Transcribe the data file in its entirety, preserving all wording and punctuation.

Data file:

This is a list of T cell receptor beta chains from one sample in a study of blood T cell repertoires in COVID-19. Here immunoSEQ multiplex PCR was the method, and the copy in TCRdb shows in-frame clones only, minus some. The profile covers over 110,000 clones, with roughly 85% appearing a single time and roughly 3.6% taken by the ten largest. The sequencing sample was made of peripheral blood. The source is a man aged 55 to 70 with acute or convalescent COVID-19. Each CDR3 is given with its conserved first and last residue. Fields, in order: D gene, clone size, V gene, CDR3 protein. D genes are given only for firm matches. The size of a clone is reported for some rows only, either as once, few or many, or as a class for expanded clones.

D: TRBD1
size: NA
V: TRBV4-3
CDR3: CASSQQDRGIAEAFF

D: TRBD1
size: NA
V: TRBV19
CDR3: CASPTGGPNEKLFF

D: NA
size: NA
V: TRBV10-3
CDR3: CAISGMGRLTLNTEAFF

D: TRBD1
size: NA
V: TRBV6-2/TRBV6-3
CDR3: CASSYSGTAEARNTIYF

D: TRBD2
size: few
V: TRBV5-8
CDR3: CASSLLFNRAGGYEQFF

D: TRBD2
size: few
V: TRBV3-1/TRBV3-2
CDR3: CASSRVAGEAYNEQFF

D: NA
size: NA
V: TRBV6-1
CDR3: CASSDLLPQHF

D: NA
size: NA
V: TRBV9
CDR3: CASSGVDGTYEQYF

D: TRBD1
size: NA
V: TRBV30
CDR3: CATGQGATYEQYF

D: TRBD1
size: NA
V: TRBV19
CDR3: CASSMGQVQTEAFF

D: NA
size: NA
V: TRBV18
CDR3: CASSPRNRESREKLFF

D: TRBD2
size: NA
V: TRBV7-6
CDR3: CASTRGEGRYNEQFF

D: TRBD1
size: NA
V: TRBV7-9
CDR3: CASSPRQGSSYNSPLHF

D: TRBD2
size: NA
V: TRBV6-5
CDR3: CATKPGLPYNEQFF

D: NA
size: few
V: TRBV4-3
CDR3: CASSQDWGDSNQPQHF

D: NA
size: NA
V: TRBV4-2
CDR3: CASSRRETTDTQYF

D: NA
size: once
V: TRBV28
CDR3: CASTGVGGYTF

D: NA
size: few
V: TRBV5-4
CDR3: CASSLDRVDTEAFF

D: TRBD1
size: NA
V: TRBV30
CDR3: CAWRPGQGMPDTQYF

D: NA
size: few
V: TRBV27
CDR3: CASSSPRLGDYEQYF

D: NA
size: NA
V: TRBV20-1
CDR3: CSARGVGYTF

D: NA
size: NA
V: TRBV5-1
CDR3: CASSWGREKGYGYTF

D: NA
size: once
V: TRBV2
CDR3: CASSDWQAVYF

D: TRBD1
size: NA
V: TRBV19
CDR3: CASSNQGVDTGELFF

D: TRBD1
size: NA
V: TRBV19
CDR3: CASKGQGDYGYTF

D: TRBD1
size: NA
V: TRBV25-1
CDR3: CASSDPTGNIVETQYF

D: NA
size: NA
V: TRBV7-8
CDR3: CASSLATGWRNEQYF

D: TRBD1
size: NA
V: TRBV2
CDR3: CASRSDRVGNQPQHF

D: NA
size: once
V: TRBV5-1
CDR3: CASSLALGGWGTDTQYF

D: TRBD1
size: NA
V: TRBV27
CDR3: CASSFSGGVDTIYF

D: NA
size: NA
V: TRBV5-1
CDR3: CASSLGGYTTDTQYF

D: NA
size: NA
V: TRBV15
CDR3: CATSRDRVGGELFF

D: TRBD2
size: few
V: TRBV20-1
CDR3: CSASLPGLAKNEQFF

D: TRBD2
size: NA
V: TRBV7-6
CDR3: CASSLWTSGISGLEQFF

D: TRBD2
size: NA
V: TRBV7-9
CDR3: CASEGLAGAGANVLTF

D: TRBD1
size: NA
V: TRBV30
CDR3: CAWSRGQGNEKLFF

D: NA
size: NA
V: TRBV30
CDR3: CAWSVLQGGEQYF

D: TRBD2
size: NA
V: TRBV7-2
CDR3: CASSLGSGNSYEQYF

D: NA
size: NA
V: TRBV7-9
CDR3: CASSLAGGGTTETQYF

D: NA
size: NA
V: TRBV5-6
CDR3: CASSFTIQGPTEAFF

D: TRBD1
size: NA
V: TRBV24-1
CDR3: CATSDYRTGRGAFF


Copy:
This is a list of T cell receptor beta chains from one sample in a study of blood T cell repertoires in COVID-19. Here immunoSEQ multiplex PCR was the method, and the copy in TCRdb shows in-frame clones only, minus some. The profile covers over 110,000 clones, with roughly 85% appearing a single time and roughly 3.6% taken by the ten largest. The sequencing sample was made of peripheral blood. The source is a man aged 55 to 70 with acute or convalescent COVID-19. Each CDR3 is given with its conserved first and last residue. Fields, in order: D gene, clone size, V gene, CDR3 protein. D genes are given only for firm matches. The size of a clone is reported for some rows only, either as once, few or many, or as a class for expanded clones.

D: TRBD1
size: NA
V: TRBV4-3
CDR3: CASSQQDRGIAEAFF

D: TRBD1
size: NA
V: TRBV19
CDR3: CASPTGGPNEKLFF

D: NA
size: NA
V: TRBV10-3
CDR3: CAISGMGRLTLNTEAFF

D: TRBD1
size: NA
V: TRBV6-2/TRBV6-3
CDR3: CASSYSGTAEARNTIYF

D: TRBD2
size: few
V: TRBV5-8
CDR3: CASSLLFNRAGGYEQFF

D: TRBD2
size: few
V: TRBV3-1/TRBV3-2
CDR3: CASSRVAGEAYNEQFF

D: NA
size: NA
V: TRBV6-1
CDR3: CASSDLLPQHF

D: NA
size: NA
V: TRBV9
CDR3: CASSGVDGTYEQYF

D: TRBD1
size: NA
V: TRBV30
CDR3: CATGQGATYEQYF

D: TRBD1
size: NA
V: TRBV19
CDR3: CASSMGQVQTEAFF

D: NA
size: NA
V: TRBV18
CDR3: CASSPRNRESREKLFF

D: TRBD2
size: NA
V: TRBV7-6
CDR3: CASTRGEGRYNEQFF

D: TRBD1
size: NA
V: TRBV7-9
CDR3: CASSPRQGSSYNSPLHF

D: TRBD2
size: NA
V: TRBV6-5
CDR3: CATKPGLPYNEQFF

D: NA
size: few
V: TRBV4-3
CDR3: CASSQDWGDSNQPQHF

D: NA
size: NA
V: TRBV4-2
CDR3: CASSRRETTDTQYF

D: NA
size: once
V: TRBV28
CDR3: CASTGVGGYTF

D: NA
size: few
V: TRBV5-4
CDR3: CASSLDRVDTEAFF

D: TRBD1
size: NA
V: TRBV30
CDR3: CAWRPGQGMPDTQYF

D: NA
size: few
V: TRBV27
CDR3: CASSSPRLGDYEQYF

D: NA
size: NA
V: TRBV20-1
CDR3: CSARGVGYTF

D: NA
size: NA
V: TRBV5-1
CDR3: CASSWGREKGYGYTF

D: NA
size: once
V: TRBV2
CDR3: CASSDWQAVYF

D: TRBD1
size: NA
V: TRBV19
CDR3: CASSNQGVDTGELFF

D: TRBD1
size: NA
V: TRBV19
CDR3: CASKGQGDYGYTF

D: TRBD1
size: NA
V: TRBV25-1
CDR3: CASSDPTGNIVETQYF

D: NA
size: NA
V: TRBV7-8
CDR3: CASSLATGWRNEQYF

D: TRBD1
size: NA
V: TRBV2
CDR3: CASRSDRVGNQPQHF

D: NA
size: once
V: TRBV5-1
CDR3: CASSLALGGWGTDTQYF

D: TRBD1
size: NA
V: TRBV27
CDR3: CASSFSGGVDTIYF

D: NA
size: NA
V: TRBV5-1
CDR3: CASSLGGYTTDTQYF

D: NA
size: NA
V: TRBV15
CDR3: CATSRDRVGGELFF

D: TRBD2
size: few
V: TRBV20-1
CDR3: CSASLPGLAKNEQFF

D: TRBD2
size: NA
V: TRBV7-6
CDR3: CASSLWTSGISGLEQFF

D: TRBD2
size: NA
V: TRBV7-9
CDR3: CASEGLAGAGANVLTF

D: TRBD1
size: NA
V: TRBV30
CDR3: CAWSRGQGNEKLFF

D: NA
size: NA
V: TRBV30
CDR3: CAWSVLQGGEQYF

D: TRBD2
size: NA
V: TRBV7-2
CDR3: CASSLGSGNSYEQYF

D: NA
size: NA
V: TRBV7-9
CDR3: CASSLAGGGTTETQYF

D: NA
size: NA
V: TRBV5-6
CDR3: CASSFTIQGPTEAFF

D: TRBD1
size: NA
V: TRBV24-1
CDR3: CATSDYRTGRGAFF